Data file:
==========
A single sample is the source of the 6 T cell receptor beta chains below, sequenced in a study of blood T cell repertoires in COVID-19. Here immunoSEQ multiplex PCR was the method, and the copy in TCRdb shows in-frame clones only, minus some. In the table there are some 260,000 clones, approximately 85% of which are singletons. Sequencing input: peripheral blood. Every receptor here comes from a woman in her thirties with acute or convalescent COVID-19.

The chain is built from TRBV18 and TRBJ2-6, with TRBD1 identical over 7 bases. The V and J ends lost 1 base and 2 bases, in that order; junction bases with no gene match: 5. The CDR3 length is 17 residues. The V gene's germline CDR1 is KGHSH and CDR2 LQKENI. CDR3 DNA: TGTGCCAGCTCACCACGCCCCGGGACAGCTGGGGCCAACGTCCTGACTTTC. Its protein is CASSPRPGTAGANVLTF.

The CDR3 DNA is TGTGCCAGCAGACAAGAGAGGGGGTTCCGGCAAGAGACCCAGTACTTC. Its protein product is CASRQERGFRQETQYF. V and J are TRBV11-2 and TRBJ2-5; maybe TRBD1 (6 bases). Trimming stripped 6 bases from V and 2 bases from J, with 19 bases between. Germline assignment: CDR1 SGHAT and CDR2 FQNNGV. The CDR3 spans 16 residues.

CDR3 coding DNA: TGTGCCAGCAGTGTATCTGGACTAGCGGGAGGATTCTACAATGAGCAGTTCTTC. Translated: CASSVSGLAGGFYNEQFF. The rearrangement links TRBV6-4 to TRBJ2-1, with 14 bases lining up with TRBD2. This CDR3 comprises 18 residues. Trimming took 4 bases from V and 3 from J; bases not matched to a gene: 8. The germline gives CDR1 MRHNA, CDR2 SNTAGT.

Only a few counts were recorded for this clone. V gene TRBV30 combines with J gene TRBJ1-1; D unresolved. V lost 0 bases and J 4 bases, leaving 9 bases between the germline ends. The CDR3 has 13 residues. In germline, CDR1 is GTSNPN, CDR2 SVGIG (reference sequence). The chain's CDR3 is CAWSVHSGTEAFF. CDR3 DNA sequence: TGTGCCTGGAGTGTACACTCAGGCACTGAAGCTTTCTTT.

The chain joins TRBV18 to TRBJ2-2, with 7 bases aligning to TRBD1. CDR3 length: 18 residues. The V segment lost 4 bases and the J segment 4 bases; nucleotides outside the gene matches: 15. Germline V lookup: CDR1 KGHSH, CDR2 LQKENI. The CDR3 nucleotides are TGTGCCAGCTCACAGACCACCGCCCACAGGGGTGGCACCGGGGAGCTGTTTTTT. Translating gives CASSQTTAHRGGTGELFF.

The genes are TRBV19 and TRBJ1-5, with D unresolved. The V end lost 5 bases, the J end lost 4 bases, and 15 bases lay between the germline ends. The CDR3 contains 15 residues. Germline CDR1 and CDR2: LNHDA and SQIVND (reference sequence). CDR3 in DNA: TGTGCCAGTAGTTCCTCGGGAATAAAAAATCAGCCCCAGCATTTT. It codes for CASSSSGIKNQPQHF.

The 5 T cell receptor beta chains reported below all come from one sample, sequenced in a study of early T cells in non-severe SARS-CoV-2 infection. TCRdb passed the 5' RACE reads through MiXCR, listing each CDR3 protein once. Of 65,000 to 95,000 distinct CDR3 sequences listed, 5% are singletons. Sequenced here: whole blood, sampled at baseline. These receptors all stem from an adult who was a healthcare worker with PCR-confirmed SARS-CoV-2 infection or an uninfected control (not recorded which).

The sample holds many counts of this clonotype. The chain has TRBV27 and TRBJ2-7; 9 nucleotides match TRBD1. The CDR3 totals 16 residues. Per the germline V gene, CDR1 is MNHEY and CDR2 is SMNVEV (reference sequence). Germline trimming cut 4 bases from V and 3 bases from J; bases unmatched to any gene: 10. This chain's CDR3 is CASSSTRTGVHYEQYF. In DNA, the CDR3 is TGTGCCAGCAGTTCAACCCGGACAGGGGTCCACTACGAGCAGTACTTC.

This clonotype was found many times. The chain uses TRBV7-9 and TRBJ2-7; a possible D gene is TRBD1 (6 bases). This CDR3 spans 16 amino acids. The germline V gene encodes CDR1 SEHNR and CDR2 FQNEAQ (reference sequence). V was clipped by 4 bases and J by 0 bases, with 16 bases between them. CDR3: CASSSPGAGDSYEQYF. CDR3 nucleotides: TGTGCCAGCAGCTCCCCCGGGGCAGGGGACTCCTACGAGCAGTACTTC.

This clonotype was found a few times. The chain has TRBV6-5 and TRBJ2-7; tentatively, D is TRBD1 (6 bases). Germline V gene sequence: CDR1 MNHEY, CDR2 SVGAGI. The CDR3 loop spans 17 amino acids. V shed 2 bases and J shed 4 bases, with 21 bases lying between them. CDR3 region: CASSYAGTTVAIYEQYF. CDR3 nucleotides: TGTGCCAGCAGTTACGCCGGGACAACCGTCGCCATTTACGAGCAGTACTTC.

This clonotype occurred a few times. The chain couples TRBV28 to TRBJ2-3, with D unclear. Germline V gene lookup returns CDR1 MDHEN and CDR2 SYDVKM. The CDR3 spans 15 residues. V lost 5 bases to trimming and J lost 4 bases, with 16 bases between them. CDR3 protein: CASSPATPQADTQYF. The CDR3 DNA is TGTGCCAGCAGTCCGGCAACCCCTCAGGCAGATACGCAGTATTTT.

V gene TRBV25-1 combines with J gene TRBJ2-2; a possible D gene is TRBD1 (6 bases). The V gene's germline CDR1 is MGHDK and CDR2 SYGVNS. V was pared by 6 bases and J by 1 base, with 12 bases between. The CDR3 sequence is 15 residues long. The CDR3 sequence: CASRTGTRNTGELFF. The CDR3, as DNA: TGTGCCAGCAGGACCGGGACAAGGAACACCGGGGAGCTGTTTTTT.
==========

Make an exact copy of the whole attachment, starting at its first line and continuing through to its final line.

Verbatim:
A single sample is the source of the 6 T cell receptor beta chains below, sequenced in a study of blood T cell repertoires in COVID-19. Here immunoSEQ multiplex PCR was the method, and the copy in TCRdb shows in-frame clones only, minus some. In the table there are some 260,000 clones, approximately 85% of which are singletons. Sequencing input: peripheral blood. Every receptor here comes from a woman in her thirties with acute or convalescent COVID-19.

The chain is built from TRBV18 and TRBJ2-6, with TRBD1 identical over 7 bases. The V and J ends lost 1 base and 2 bases, in that order; junction bases with no gene match: 5. The CDR3 length is 17 residues. The V gene's germline CDR1 is KGHSH and CDR2 LQKENI. CDR3 DNA: TGTGCCAGCTCACCACGCCCCGGGACAGCTGGGGCCAACGTCCTGACTTTC. Its protein is CASSPRPGTAGANVLTF.

The CDR3 DNA is TGTGCCAGCAGACAAGAGAGGGGGTTCCGGCAAGAGACCCAGTACTTC. Its protein product is CASRQERGFRQETQYF. V and J are TRBV11-2 and TRBJ2-5; maybe TRBD1 (6 bases). Trimming stripped 6 bases from V and 2 bases from J, with 19 bases between. Germline assignment: CDR1 SGHAT and CDR2 FQNNGV. The CDR3 spans 16 residues.

CDR3 coding DNA: TGTGCCAGCAGTGTATCTGGACTAGCGGGAGGATTCTACAATGAGCAGTTCTTC. Translated: CASSVSGLAGGFYNEQFF. The rearrangement links TRBV6-4 to TRBJ2-1, with 14 bases lining up with TRBD2. This CDR3 comprises 18 residues. Trimming took 4 bases from V and 3 from J; bases not matched to a gene: 8. The germline gives CDR1 MRHNA, CDR2 SNTAGT.

Only a few counts were recorded for this clone. V gene TRBV30 combines with J gene TRBJ1-1; D unresolved. V lost 0 bases and J 4 bases, leaving 9 bases between the germline ends. The CDR3 has 13 residues. In germline, CDR1 is GTSNPN, CDR2 SVGIG (reference sequence). The chain's CDR3 is CAWSVHSGTEAFF. CDR3 DNA sequence: TGTGCCTGGAGTGTACACTCAGGCACTGAAGCTTTCTTT.

The chain joins TRBV18 to TRBJ2-2, with 7 bases aligning to TRBD1. CDR3 length: 18 residues. The V segment lost 4 bases and the J segment 4 bases; nucleotides outside the gene matches: 15. Germline V lookup: CDR1 KGHSH, CDR2 LQKENI. The CDR3 nucleotides are TGTGCCAGCTCACAGACCACCGCCCACAGGGGTGGCACCGGGGAGCTGTTTTTT. Translating gives CASSQTTAHRGGTGELFF.

The genes are TRBV19 and TRBJ1-5, with D unresolved. The V end lost 5 bases, the J end lost 4 bases, and 15 bases lay between the germline ends. The CDR3 contains 15 residues. Germline CDR1 and CDR2: LNHDA and SQIVND (reference sequence). CDR3 in DNA: TGTGCCAGTAGTTCCTCGGGAATAAAAAATCAGCCCCAGCATTTT. It codes for CASSSSGIKNQPQHF.

The 5 T cell receptor beta chains reported below all come from one sample, sequenced in a study of early T cells in non-severe SARS-CoV-2 infection. TCRdb passed the 5' RACE reads through MiXCR, listing each CDR3 protein once. Of 65,000 to 95,000 distinct CDR3 sequences listed, 5% are singletons. Sequenced here: whole blood, sampled at baseline. These receptors all stem from an adult who was a healthcare worker with PCR-confirmed SARS-CoV-2 infection or an uninfected control (not recorded which).

The sample holds many counts of this clonotype. The chain has TRBV27 and TRBJ2-7; 9 nucleotides match TRBD1. The CDR3 totals 16 residues. Per the germline V gene, CDR1 is MNHEY and CDR2 is SMNVEV (reference sequence). Germline trimming cut 4 bases from V and 3 bases from J; bases unmatched to any gene: 10. This chain's CDR3 is CASSSTRTGVHYEQYF. In DNA, the CDR3 is TGTGCCAGCAGTTCAACCCGGACAGGGGTCCACTACGAGCAGTACTTC.

This clonotype was found many times. The chain uses TRBV7-9 and TRBJ2-7; a possible D gene is TRBD1 (6 bases). This CDR3 spans 16 amino acids. The germline V gene encodes CDR1 SEHNR and CDR2 FQNEAQ (reference sequence). V was clipped by 4 bases and J by 0 bases, with 16 bases between them. CDR3: CASSSPGAGDSYEQYF. CDR3 nucleotides: TGTGCCAGCAGCTCCCCCGGGGCAGGGGACTCCTACGAGCAGTACTTC.

This clonotype was found a few times. The chain has TRBV6-5 and TRBJ2-7; tentatively, D is TRBD1 (6 bases). Germline V gene sequence: CDR1 MNHEY, CDR2 SVGAGI. The CDR3 loop spans 17 amino acids. V shed 2 bases and J shed 4 bases, with 21 bases lying between them. CDR3 region: CASSYAGTTVAIYEQYF. CDR3 nucleotides: TGTGCCAGCAGTTACGCCGGGACAACCGTCGCCATTTACGAGCAGTACTTC.

This clonotype occurred a few times. The chain couples TRBV28 to TRBJ2-3, with D unclear. Germline V gene lookup returns CDR1 MDHEN and CDR2 SYDVKM. The CDR3 spans 15 residues. V lost 5 bases to trimming and J lost 4 bases, with 16 bases between them. CDR3 protein: CASSPATPQADTQYF. The CDR3 DNA is TGTGCCAGCAGTCCGGCAACCCCTCAGGCAGATACGCAGTATTTT.

V gene TRBV25-1 combines with J gene TRBJ2-2; a possible D gene is TRBD1 (6 bases). The V gene's germline CDR1 is MGHDK and CDR2 SYGVNS. V was pared by 6 bases and J by 1 base, with 12 bases between. The CDR3 sequence is 15 residues long. The CDR3 sequence: CASRTGTRNTGELFF. The CDR3, as DNA: TGTGCCAGCAGGACCGGGACAAGGAACACCGGGGAGCTGTTTTTT.